Childhood lasts approximately 18 years (legally speaking that is) – the first 4 – 6 years being what I suppose could be called labour intensive – that is before this putative child goes to school., with the first two years being the most labour intensive. By which stage most children are walking, eating grown up food, possibly starting to become toilet trained. By two years old, the vast majority of children are in a routine – i.e. they go to bed by 7ish pm and they sleep till 7ish am.

In other words, by the time they’re two their routines are predictable, manageable and equally able to be carried out by BOTH or either parent(s).

But, because of the promulgation of the myth of martyred motherhood, Courts continue to give credence to this discriminatory concept of “Primary Carer” based on the notion that there are some magical, extraordinary things that women can do that men are not only incapable of doing but are genetically handicapped (by being men) from ever being able to do.

The biological reality is this – there is only one thing, and one thing only that women can do and men can’t – breast-feed. And any reasonable person will tell you, that breast-feeding is unnecessary beyond maybe 8 – 10 months (babies have teeth at this point)

Conclusion

In order for States that are signatories to the ECFRF (European Charter of Fundamental Rights and Freedoms) the ECHR (European Convention on Human Rights) UNCRC (United Nations Convention on the Rights of the Child) and on individual domestic “equality” legislation to be IN COMPLIANCE with the provisions of these documents there MUST be a presumption of Joint Legal and Physical Custody of children.

There MUST be a presumption that the child is entitled to a full, meaningful and EQUAL relationship with BOTH parents, with NO CONDITIONALITY other than practical and logistical matters to make co-parenting work with the minimum of stress FOR THE CHILD.

Any parent who creates conflict around implementing a co-parenting arrangement, causes difficulties, creates obstacles should be the one sanctioned – including a loss of parenting time, and in extreme cases – loss of Joint custody, until to be blunt SHE cops onto herself, puts the child’s needs before her own selfish need to be “in control” to “set the rules” to “dictate the parameters of the other parents role” and yes I did use the word “she” deliberately – because it is nearly always “she” who causes, creates and manufactures the conflict.

Family Law judges have allowed themselves to be bullied, to be manipulated, to be hood-winked – and to be blunt – when presented with what is referred to as a “high-conflict” custody case to be emotionally blackmailed by the perpetrator – the mother, invariably.

In effect – absent mitigating factors (real credible and evidence based) Sole Custody Orders are, in my opinion – Unconstitutional, (Ireland) and in breach of the provisions of the ECHR and ECFRF.

TPAC (Toxic Parental Alienation Conflict) perpetrated by one parent against the other parent, the visible manifestation of which ARE these applications for sole custody, ARE applications for restricted “access” for the other parent, constitute sufficient mitigating circumstances to reduce parenting time, and in extreme cases loss of Joint Custody for the parent making these applications.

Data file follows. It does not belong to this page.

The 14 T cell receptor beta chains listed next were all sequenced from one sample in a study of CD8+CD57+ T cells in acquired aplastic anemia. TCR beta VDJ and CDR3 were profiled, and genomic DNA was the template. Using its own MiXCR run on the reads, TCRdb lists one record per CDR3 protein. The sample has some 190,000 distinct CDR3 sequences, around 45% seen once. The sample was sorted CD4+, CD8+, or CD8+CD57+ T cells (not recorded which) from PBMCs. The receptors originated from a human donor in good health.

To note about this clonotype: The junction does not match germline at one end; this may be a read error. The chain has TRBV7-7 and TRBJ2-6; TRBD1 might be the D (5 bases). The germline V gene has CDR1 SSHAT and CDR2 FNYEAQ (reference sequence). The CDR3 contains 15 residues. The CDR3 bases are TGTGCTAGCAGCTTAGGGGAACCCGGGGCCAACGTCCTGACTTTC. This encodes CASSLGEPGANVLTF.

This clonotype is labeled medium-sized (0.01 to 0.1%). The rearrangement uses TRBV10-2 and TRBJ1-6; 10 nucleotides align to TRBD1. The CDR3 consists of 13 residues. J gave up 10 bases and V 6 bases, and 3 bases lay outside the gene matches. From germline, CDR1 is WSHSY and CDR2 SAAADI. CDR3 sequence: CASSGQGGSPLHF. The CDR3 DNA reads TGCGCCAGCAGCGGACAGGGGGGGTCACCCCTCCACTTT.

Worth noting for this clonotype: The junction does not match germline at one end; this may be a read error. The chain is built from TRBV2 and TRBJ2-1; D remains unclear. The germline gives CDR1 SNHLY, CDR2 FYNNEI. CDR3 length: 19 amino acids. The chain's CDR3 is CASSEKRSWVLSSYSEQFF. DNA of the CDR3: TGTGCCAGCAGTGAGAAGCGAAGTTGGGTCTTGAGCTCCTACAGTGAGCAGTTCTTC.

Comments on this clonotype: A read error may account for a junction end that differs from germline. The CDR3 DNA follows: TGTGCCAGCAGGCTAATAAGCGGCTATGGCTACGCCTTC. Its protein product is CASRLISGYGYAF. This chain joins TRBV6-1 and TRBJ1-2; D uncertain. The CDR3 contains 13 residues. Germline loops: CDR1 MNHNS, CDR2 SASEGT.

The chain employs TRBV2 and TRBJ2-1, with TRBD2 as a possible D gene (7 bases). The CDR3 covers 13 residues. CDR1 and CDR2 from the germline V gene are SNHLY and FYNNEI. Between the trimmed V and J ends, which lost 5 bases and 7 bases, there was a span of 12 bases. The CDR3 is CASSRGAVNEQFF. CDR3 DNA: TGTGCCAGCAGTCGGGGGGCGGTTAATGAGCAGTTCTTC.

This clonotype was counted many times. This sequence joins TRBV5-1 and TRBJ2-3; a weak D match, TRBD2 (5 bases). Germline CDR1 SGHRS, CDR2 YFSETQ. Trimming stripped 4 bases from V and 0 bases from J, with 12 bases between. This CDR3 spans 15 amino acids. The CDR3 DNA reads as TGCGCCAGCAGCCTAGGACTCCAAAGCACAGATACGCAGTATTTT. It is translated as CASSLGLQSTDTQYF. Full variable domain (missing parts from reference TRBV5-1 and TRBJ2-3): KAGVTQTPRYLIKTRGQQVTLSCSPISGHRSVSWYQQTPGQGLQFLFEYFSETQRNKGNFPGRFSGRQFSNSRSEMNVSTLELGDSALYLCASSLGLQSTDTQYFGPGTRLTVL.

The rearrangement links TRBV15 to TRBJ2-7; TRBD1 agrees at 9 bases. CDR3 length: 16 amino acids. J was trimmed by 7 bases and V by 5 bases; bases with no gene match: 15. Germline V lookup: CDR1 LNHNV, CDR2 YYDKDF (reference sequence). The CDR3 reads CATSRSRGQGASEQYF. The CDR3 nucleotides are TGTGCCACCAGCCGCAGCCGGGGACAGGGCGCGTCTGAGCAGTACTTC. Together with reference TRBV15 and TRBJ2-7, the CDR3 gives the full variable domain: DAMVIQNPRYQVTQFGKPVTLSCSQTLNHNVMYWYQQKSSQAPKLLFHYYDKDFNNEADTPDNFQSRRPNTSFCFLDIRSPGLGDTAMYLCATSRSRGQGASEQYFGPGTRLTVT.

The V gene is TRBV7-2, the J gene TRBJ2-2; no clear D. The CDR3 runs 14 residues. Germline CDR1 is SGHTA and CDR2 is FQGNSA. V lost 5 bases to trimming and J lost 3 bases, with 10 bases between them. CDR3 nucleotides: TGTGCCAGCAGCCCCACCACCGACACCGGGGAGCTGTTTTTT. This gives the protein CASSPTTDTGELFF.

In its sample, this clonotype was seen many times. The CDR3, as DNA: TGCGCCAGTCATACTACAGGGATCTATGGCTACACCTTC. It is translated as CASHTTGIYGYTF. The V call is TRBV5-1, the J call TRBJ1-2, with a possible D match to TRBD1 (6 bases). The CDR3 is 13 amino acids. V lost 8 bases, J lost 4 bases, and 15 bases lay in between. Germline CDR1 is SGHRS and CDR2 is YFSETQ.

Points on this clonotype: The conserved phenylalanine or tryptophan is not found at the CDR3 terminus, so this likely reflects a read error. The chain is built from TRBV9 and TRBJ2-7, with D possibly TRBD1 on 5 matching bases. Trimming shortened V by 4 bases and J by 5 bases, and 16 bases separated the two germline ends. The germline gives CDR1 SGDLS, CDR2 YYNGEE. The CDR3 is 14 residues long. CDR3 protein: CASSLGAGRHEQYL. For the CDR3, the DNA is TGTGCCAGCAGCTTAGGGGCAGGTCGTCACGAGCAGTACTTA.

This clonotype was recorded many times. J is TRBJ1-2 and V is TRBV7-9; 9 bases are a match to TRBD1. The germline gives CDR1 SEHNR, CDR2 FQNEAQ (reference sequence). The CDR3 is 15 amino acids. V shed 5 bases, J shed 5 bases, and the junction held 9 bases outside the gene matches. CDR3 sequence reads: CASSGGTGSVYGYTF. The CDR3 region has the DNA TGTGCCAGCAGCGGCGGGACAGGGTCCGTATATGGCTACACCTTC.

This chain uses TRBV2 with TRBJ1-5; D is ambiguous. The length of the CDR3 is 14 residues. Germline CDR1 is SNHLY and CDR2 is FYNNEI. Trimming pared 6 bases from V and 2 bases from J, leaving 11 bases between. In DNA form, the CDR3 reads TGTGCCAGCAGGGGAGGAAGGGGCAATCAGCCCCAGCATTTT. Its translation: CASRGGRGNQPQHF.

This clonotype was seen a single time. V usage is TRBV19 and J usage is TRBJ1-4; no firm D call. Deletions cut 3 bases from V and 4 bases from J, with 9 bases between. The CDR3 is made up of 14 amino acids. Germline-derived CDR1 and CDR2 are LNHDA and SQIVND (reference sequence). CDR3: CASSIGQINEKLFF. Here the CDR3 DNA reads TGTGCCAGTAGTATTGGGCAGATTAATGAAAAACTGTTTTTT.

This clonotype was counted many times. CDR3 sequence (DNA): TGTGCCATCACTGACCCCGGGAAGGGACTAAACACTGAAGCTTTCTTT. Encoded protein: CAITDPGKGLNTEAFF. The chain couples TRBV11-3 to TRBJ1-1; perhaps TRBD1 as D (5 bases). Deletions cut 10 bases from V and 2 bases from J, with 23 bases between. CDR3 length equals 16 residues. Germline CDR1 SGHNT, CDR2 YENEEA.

I draw your attention to the provisions of Section 63 of The Children and Family Relationships Act 2015, [6] at ;

(i) where applicable, proposals made for the child’s custody, care, development and upbringing and for access to and contact with the child, having regard to the desirability of the parents or guardians of the child agreeing to such proposals and co-operating with each other in relation to them;

(j) the willingness and ability of each of the child’s parents to facilitate and encourage a close and continuing relationship between the child and the other parent, and to maintain and foster relationships between the child and his or her relatives;

(k) the capacity of each person in respect of whom an application is made under this Act—

(i) to care for and meet the needs of the child,

(ii) to communicate and co-operate on issues relating to the child, and

(iii) to exercise the relevant powers, responsibilities and entitlements to which the application relates.

(emphasis added)

 

Part 3: In The Best Interests of the Child: Review of the Case Law.

 

References

[1] Charles de Montesquieu https://plato.stanford.edu/entries/Montesquieu/

[2] http://guides.law.sc.edu/c.php?g=315476&p=2108388

[3] European Charter of Fundamental Rights and Freedoms http://www.europarl.europa.eu/charter/pdf/text_en.pdf

European Convention on Human Rights https://www.echr.coe.int/Documents/Convention_ENG.pdf

UNCRC http://www.ohchr.org/Documents/ProfessionalInterest/crc.pdf

Ireland and the UNCRC https://www.ihrec.ie/download/pdf/ireland_and_the_united_nations_convention_on_the_rights_of_the_child.pdf

[4] Ratio Decidendi http://lib.oup.com.au/he/Law/chew2e/chew2e_BLG2_chapter1.pdf

[5] Irish Constitution 1937 http://www.irishstatutebook.ie/pdf/en.cons.pdf

[6] The Children and Family Relationships Act 2015 http://www.irishstatutebook.ie/eli/2015/act/9/section/63/enacted/en/html

In The Best Interests of the Child…..Getting it Wrong: A Pyrrhic Victory Creating Conflict to “Win” Custody of Children. Part 1